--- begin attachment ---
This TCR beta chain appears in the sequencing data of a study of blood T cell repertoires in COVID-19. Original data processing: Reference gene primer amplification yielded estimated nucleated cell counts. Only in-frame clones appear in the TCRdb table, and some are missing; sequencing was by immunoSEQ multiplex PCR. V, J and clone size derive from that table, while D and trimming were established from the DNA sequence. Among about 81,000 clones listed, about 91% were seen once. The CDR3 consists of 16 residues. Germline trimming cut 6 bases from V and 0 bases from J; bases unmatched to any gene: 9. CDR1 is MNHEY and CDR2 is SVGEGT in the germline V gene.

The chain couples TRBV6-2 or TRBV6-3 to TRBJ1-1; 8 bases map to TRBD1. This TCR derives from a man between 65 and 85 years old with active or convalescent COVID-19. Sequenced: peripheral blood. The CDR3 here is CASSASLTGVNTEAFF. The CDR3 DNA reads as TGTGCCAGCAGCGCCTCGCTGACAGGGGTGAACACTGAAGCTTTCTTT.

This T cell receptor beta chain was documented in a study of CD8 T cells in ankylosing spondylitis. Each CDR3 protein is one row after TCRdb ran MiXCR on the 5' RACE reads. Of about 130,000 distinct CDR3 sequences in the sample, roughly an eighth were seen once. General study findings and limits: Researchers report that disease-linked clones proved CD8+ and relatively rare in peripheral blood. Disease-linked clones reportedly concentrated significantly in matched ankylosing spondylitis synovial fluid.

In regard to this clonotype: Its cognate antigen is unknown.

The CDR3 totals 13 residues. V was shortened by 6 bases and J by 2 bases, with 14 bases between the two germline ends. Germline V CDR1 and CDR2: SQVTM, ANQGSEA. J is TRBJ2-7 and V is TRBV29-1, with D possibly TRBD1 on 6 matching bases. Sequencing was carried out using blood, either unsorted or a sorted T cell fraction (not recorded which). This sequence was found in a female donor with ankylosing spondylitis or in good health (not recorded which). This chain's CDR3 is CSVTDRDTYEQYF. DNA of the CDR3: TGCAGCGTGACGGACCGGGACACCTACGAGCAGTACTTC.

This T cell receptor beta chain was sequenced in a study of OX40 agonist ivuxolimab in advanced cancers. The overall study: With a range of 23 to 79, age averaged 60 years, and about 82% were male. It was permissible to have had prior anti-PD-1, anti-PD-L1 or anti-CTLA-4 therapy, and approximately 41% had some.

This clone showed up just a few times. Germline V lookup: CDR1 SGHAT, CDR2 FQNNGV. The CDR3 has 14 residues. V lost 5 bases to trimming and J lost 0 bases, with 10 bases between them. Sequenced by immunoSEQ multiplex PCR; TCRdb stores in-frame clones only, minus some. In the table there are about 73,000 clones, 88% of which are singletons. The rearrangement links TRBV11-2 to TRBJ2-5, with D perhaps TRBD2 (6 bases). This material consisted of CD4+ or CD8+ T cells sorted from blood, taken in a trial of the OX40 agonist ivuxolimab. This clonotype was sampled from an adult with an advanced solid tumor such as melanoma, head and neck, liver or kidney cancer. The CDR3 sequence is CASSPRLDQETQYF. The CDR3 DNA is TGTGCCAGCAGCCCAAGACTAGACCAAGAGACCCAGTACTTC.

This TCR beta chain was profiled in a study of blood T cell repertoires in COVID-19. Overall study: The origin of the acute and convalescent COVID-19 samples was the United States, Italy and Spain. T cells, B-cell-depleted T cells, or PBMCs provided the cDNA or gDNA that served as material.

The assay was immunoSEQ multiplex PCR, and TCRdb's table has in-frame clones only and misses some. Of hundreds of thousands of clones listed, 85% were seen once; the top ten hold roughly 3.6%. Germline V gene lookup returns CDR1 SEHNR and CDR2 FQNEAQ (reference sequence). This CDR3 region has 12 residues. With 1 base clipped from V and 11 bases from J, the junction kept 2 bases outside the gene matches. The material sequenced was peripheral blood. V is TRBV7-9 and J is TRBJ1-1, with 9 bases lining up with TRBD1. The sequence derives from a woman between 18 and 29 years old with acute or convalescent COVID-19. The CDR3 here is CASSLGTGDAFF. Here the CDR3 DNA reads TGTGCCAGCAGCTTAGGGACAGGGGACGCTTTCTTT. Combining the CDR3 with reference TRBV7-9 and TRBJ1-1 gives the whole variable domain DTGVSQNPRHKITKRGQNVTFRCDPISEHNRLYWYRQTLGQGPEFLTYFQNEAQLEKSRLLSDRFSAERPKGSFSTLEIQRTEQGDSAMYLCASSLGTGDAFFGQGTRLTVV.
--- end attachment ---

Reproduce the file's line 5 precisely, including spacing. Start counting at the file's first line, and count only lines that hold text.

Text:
The CDR3 totals 13 residues. V was shortened by 6 bases and J by 2 bases, with 14 bases between the two germline ends. Germline V CDR1 and CDR2: SQVTM, ANQGSEA. J is TRBJ2-7 and V is TRBV29-1, with D possibly TRBD1 on 6 matching bases. Sequencing was carried out using blood, either unsorted or a sorted T cell fraction (not recorded which). This sequence was found in a female donor with ankylosing spondylitis or in good health (not recorded which). This chain's CDR3 is CSVTDRDTYEQYF. DNA of the CDR3: TGCAGCGTGACGGACCGGGACACCTACGAGCAGTACTTC.